Roni Horn: Fluid like Water

Water Double, v. 3 (2013-15)
Solid cast glass with as-cast surfaces with oculus
Height: 132.1 cm / 52 in.
Diameter: 134 - 142 cm / 53 - 56 in. (tapered) each, two parts
Image courtesy: Hauser & Wirth

For many decades, Roni Horn has worked with the polysemic nature of "identity."   Using different mediums such as sculpture, installation, and drawing, the artist emphasizes that the definition of identity is largely circumstantial and changeable depending on perception and interpretation.  From now until July 29th, Hauser & Wirth in New York is showing her sculptures and works on paper.  

Water Double, v.1.(2013-15)
Solid cast glass with as-cast surfaces, with oculus
Height: 132.1 cm / 52 in
Diameter: 134 - 142 cm / 53 - 56 in (tapered) each, two parts
Image courtesy: Hauser & Wirth

Water Double, v.1 and Water Double v.3 are two of the largest works Horn has ever produced.  They consist of cylindrical structures filled up to the brims with what appears to be fresh water.  In fact, both the "container" and the "water" are made of cast glass, however, so visually convincing that upon close inspection one spontaneously expect to see movement on the water's surface.  

Water Double coincides with Horn's interest in the quality of how one thing can take on different appearances in different situations.  In 1999 and 2000, Horn made Still Water (The River Thames, for example), a series of photographs capturing the River Thames at different times of the day.  As Horn told in an interview: "[E]very photograph is widely different even though you could be photographing the same thing from one minute to the next."  As the theme of water returns in Water Double, rather than recording the movement of water, the work relies on the movement of the viewer.  They are two almost identical cylindrical structures, and the space left in between is also a part of the experience.  To activate the piece, it depends on the viewers' movement and relationship evolved in time and space.  

Th Rose Prblm (2015-16)
Pen and ink, watercolor, gum arabic, 48 parts
Various sizes ca. 66 x 48.3 cm / 26 x 19 in each
Image courtesy: Hauser & Wirth

The Dog's Chorus
Let Slip a Dead Certainty, 2016
Watercolor, pen and ink, gum arabic on watercolor paper, tape
Left drawing: 78.4 x 60 x 4.1 cm / 30 7/8 x 23 5/8 x 1 5/8 in
Center drawing: 84.1 x 78.4 x 4.1 cm / 33 1/8 x 21 7/8 x 1 5/8 in
Right drawing: 75.9 x 55.6 x 4.1 cm / 29 7/8 x 21 7/8 x 1 5/8 in (framed)
Image courtesy: Hauser & Wirth

This exhibition also presents two series of drawings, Th Rose Problm (2015-2016) and The Dog's Chorus (2016).  They aim to investigate meaning and identity, and are done in the same technique.  Working with the surface of an original drawing, Horn spliced up the written phrases and reassembled the pieces together to form a different meaning.   For Th Rose Problm, using a Stanley knife, Horn cut up the familiar phrases of "Rose is a rose is a rose" or "a rose is a rose is a rose," with "come up smelling like roses" or "coming up smelling like a rose" then re-organized them.  As the result, these phrases go from making sense to making non-sense.  On the intention, Horn says: "I was interested in the idea of rearranging these phrases into all the possible outcomes. I see it as a metaphor for identity.  There are forty-eight drawings and I'm thinking of it as one work.  So cumulatively the shades of meaning obtain a complexity and range that stand in for the mutable, changeable nature of identity."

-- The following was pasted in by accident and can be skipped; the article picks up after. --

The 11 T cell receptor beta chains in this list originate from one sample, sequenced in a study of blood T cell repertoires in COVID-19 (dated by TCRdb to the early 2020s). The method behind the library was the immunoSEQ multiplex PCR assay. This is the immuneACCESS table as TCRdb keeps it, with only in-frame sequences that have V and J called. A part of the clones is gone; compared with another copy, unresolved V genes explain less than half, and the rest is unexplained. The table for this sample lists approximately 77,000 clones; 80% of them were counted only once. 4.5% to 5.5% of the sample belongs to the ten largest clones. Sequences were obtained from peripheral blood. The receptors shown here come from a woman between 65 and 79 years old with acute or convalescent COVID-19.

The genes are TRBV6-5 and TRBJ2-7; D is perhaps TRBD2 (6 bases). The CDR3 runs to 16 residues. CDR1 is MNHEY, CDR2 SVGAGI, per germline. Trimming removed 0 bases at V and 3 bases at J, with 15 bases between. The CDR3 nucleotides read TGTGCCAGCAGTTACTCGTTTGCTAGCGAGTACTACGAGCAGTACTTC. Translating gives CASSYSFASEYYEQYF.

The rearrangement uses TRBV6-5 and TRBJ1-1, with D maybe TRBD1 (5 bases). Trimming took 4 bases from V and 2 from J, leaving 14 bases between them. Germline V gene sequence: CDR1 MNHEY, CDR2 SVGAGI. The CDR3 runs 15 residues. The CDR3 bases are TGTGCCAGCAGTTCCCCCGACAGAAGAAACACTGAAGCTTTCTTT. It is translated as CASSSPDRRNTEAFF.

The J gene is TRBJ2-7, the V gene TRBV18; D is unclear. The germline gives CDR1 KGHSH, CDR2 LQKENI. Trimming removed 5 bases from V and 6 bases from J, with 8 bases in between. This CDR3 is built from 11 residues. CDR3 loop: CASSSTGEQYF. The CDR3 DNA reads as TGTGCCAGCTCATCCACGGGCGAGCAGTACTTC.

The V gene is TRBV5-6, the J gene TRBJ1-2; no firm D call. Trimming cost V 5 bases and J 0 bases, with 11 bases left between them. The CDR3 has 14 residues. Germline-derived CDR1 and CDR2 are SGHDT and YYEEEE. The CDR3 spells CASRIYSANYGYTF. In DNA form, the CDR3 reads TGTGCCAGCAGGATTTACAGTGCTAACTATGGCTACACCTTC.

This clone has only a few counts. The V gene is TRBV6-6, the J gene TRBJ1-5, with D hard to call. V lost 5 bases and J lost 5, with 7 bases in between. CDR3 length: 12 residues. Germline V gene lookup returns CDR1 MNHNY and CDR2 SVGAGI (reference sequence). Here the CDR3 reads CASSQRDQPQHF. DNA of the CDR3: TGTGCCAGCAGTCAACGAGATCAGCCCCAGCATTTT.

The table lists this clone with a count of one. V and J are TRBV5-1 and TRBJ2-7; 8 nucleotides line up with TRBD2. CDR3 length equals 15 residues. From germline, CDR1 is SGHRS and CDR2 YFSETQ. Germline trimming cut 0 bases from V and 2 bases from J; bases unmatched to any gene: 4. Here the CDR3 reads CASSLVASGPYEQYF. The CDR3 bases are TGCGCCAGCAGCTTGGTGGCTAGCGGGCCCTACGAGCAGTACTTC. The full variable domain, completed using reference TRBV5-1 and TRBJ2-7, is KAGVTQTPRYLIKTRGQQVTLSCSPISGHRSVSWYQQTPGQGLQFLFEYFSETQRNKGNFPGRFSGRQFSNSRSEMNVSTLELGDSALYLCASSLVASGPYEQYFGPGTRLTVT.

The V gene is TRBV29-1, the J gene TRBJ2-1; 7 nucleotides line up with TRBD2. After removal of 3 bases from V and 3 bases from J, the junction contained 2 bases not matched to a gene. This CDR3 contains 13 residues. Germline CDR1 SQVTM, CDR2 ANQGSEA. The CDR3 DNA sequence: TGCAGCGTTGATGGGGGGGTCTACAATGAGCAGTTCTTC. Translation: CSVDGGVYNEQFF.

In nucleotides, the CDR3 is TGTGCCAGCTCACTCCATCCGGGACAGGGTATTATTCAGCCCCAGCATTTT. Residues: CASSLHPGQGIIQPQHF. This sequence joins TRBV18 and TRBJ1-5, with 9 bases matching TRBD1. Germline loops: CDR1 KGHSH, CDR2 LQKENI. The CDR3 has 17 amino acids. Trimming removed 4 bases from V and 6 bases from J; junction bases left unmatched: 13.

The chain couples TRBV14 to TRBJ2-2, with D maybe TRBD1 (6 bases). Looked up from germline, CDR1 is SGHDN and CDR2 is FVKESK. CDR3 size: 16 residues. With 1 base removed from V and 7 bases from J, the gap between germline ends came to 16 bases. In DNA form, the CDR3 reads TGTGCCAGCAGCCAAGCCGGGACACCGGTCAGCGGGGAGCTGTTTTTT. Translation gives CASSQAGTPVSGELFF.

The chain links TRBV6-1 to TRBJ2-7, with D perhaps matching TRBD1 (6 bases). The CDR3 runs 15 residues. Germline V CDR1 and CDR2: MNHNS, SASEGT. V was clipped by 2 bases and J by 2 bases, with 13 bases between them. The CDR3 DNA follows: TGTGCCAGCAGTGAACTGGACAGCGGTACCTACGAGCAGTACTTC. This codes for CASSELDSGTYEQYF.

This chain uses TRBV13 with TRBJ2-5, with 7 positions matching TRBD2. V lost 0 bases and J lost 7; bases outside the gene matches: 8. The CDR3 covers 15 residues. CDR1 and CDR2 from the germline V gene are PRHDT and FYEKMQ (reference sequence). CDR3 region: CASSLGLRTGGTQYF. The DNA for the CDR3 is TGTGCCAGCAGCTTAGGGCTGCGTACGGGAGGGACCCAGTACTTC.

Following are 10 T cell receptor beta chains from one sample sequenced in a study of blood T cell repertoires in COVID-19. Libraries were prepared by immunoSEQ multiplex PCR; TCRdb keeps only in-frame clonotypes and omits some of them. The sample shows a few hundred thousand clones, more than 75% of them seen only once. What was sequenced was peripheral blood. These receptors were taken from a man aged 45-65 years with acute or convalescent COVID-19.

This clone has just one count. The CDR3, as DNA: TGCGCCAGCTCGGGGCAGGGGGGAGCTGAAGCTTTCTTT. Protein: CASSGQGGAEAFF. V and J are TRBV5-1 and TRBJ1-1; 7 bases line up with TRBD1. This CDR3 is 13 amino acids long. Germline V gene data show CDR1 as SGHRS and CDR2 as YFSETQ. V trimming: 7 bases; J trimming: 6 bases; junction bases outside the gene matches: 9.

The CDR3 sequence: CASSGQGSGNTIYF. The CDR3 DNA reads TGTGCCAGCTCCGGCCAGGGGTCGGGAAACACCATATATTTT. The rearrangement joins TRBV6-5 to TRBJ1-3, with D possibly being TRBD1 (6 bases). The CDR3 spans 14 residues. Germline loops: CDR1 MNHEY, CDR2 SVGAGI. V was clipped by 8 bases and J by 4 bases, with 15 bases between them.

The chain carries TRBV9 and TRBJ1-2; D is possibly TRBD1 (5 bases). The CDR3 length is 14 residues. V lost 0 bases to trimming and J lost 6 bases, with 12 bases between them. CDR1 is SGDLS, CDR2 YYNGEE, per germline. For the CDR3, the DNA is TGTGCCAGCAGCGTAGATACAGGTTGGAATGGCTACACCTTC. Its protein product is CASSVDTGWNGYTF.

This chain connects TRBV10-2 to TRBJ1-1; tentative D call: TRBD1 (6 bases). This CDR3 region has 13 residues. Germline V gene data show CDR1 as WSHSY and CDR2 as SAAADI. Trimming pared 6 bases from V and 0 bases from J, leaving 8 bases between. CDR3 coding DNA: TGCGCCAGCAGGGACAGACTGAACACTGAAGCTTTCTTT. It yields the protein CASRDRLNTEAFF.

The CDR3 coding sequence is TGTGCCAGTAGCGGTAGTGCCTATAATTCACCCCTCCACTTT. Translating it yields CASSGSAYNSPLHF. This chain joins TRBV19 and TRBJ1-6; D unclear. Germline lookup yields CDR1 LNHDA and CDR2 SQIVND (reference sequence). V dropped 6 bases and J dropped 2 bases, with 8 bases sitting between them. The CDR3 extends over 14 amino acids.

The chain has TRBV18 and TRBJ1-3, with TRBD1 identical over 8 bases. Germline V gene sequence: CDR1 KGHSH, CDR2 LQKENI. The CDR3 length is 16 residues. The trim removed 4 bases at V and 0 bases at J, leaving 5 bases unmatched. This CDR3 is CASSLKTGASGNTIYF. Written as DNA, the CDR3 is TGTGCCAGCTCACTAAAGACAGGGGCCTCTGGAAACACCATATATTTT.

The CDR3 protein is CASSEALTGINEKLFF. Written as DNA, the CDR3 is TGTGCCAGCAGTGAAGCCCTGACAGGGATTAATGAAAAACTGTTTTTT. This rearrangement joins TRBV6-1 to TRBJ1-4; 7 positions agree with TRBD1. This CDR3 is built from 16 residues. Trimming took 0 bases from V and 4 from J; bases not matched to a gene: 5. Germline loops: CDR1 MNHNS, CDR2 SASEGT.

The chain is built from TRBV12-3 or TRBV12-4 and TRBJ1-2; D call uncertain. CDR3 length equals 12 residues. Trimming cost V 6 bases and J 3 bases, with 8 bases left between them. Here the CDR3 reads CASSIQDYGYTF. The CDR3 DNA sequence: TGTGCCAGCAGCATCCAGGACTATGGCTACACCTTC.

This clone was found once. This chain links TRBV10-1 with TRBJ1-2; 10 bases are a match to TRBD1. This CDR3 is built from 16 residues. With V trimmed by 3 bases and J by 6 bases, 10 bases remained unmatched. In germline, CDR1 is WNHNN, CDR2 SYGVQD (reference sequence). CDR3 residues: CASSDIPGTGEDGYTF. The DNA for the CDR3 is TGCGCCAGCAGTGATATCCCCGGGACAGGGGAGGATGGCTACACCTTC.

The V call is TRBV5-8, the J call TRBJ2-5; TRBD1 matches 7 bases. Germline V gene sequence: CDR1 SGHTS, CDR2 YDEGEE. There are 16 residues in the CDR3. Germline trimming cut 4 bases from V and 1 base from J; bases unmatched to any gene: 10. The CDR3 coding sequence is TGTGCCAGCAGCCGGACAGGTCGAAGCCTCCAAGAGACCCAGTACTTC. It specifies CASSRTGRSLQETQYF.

The Selected Gifts, 1974-2015 (2015-16)
Ink jet prints on Hahnemuehle, 67 parts
33 x 33 cm / 13 x13 in (18 images); 33 x 35.5 cm / 13 x 14 in (3 images)
33 x 40.6 cm / 13 x 16 in (13 images); 33 x 45.7 cm / 13 x 18 in (9images)
33 x 48.2 cm / 13 x 19 in (6 images)
Image courtesy: Hauser & Wirth

For Selected Gifts, 1974-2015 (2015-16), the artist photographed the presents she received from various givers.  These images capture the physical aspects of each object without additional background and context.  From looking at these prints, one can see that Horn aims to show how each object reflects the giver's perception of the artist.  The work is lighthearted yet befuddling.  

Roni Horn's current exhibition at Hauser & Wirth is an excellent opportunity to see how the artist investigate the issue of identity through different mediums.  As they each contain a unique vocabulary that contributes to this conversation highlighting the fluidity of the definition and translation of identity.  


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